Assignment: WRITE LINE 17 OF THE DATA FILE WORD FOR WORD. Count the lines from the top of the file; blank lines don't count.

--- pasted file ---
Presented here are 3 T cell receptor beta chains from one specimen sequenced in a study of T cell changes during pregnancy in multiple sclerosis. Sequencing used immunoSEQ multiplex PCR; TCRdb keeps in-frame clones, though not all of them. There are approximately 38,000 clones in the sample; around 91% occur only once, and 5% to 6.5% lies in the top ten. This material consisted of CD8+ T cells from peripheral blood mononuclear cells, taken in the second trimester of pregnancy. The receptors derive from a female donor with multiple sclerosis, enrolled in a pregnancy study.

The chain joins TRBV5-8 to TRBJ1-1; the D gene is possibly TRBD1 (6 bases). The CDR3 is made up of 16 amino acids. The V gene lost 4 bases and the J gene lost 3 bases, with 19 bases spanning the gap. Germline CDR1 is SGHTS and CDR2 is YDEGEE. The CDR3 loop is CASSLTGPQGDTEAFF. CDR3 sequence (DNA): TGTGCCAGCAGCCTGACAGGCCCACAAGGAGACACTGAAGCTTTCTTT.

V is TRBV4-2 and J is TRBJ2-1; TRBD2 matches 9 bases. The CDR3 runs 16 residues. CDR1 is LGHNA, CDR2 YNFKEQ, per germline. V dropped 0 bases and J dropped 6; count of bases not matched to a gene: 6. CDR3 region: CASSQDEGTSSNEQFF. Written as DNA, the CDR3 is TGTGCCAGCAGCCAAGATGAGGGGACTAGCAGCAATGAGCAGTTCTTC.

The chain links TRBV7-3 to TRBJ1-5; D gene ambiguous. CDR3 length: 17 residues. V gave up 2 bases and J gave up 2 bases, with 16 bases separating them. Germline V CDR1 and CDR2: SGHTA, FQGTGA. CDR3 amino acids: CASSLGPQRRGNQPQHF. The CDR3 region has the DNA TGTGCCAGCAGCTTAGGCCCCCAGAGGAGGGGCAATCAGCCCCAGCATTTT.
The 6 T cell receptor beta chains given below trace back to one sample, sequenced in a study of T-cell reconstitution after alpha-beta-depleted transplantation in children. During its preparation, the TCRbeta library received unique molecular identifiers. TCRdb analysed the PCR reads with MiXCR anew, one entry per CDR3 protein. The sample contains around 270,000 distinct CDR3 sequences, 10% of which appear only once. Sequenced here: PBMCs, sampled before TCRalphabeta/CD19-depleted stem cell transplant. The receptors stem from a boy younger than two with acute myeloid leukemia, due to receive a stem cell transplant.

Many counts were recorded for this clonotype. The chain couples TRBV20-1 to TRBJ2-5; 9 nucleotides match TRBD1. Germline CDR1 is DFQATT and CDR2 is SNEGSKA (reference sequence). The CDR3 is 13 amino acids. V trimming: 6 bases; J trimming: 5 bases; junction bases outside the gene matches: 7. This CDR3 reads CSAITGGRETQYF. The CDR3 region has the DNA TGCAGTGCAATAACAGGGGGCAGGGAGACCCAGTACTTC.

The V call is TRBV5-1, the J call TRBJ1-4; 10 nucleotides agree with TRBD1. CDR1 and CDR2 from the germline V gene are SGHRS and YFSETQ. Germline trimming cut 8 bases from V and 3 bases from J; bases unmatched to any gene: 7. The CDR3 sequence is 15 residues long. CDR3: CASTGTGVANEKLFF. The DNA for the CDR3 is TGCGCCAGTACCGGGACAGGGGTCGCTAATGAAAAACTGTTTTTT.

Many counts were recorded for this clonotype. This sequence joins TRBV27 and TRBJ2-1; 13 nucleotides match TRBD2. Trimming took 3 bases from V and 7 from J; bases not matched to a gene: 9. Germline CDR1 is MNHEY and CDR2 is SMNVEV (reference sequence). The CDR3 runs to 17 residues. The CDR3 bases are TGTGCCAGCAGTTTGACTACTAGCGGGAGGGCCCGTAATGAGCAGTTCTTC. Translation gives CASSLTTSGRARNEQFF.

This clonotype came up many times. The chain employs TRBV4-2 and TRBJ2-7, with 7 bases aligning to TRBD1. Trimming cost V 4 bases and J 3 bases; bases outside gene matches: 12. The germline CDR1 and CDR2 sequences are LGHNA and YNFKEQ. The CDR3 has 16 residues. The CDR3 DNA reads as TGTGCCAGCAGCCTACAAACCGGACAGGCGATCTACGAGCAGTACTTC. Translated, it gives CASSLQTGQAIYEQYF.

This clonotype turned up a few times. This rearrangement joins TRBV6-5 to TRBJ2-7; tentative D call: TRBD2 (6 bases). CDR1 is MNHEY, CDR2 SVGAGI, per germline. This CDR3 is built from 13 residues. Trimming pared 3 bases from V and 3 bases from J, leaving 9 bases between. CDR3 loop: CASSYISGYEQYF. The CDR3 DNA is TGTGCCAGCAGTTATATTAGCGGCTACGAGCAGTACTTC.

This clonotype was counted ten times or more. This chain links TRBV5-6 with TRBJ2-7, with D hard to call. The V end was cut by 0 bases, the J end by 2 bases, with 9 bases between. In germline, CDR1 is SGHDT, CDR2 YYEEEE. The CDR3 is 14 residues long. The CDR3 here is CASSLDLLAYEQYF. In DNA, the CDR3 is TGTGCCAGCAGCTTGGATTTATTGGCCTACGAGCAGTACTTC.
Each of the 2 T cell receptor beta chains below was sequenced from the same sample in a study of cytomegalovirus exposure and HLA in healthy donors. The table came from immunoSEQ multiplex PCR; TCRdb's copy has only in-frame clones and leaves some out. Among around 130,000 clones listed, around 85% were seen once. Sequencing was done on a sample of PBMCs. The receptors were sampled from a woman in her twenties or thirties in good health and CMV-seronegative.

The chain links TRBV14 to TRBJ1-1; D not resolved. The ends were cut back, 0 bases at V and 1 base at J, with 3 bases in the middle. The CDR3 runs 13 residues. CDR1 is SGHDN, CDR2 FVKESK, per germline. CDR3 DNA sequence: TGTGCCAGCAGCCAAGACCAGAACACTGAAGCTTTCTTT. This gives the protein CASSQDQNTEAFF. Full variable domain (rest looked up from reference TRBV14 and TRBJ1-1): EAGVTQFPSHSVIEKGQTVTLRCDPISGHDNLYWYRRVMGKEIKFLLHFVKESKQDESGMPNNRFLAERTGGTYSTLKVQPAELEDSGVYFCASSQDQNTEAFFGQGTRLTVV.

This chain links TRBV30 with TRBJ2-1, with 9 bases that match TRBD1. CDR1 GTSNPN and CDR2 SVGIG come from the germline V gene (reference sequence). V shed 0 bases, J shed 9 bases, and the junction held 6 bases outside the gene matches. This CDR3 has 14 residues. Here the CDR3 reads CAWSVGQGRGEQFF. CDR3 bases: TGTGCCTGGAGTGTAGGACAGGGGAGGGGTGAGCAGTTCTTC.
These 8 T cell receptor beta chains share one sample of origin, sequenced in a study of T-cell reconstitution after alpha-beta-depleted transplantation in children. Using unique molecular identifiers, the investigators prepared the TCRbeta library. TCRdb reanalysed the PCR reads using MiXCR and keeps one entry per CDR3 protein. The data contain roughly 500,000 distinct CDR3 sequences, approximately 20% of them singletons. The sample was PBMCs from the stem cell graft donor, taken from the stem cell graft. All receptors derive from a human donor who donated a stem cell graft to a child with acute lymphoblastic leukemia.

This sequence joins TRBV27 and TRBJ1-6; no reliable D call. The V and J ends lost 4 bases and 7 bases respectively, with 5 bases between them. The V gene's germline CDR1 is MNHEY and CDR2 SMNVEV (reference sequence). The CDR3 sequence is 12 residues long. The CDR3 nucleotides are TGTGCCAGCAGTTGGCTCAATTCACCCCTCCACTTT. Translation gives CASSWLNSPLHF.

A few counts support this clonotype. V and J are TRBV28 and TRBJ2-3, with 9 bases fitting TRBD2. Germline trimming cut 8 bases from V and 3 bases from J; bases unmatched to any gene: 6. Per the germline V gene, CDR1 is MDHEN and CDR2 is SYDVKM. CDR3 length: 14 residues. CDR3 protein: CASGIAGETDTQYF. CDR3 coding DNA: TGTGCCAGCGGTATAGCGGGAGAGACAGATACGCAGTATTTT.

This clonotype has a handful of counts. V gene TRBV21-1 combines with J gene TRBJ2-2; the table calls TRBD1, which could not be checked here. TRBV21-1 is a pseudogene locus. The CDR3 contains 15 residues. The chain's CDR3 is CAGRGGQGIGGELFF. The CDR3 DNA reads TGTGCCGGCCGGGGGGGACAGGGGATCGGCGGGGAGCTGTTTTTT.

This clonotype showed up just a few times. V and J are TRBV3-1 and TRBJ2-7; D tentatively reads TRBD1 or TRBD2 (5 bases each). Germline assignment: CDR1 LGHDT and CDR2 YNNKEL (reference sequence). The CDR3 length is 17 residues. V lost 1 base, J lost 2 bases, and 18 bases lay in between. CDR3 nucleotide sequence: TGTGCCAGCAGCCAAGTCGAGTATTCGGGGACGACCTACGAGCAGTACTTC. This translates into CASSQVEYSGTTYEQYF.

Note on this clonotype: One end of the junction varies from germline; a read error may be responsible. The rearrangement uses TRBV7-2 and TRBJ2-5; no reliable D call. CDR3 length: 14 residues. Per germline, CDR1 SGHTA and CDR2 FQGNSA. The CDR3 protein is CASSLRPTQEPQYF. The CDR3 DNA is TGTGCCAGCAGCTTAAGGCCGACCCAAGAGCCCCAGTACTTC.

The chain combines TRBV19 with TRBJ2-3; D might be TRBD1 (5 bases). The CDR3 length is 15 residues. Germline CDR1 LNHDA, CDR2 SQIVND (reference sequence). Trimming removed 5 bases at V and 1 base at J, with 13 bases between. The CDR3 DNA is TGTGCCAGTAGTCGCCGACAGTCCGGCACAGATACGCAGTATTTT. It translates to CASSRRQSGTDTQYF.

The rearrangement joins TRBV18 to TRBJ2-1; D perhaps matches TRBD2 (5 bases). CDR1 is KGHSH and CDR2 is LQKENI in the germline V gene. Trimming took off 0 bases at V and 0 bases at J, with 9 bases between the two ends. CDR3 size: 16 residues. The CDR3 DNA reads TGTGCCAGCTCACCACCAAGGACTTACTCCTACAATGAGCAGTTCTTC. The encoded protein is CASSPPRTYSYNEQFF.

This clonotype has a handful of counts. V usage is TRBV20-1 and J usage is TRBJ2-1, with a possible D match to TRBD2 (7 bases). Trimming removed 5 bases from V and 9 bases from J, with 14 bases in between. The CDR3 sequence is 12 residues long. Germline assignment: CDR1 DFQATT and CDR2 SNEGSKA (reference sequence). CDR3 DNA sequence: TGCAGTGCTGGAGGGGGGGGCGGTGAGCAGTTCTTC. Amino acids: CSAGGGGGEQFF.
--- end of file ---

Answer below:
A few counts support this clonotype. V and J are TRBV28 and TRBJ2-3, with 9 bases fitting TRBD2. Germline trimming cut 8 bases from V and 3 bases from J; bases unmatched to any gene: 6. Per the germline V gene, CDR1 is MDHEN and CDR2 is SYDVKM. CDR3 length: 14 residues. CDR3 protein: CASGIAGETDTQYF. CDR3 coding DNA: TGTGCCAGCGGTATAGCGGGAGAGACAGATACGCAGTATTTT.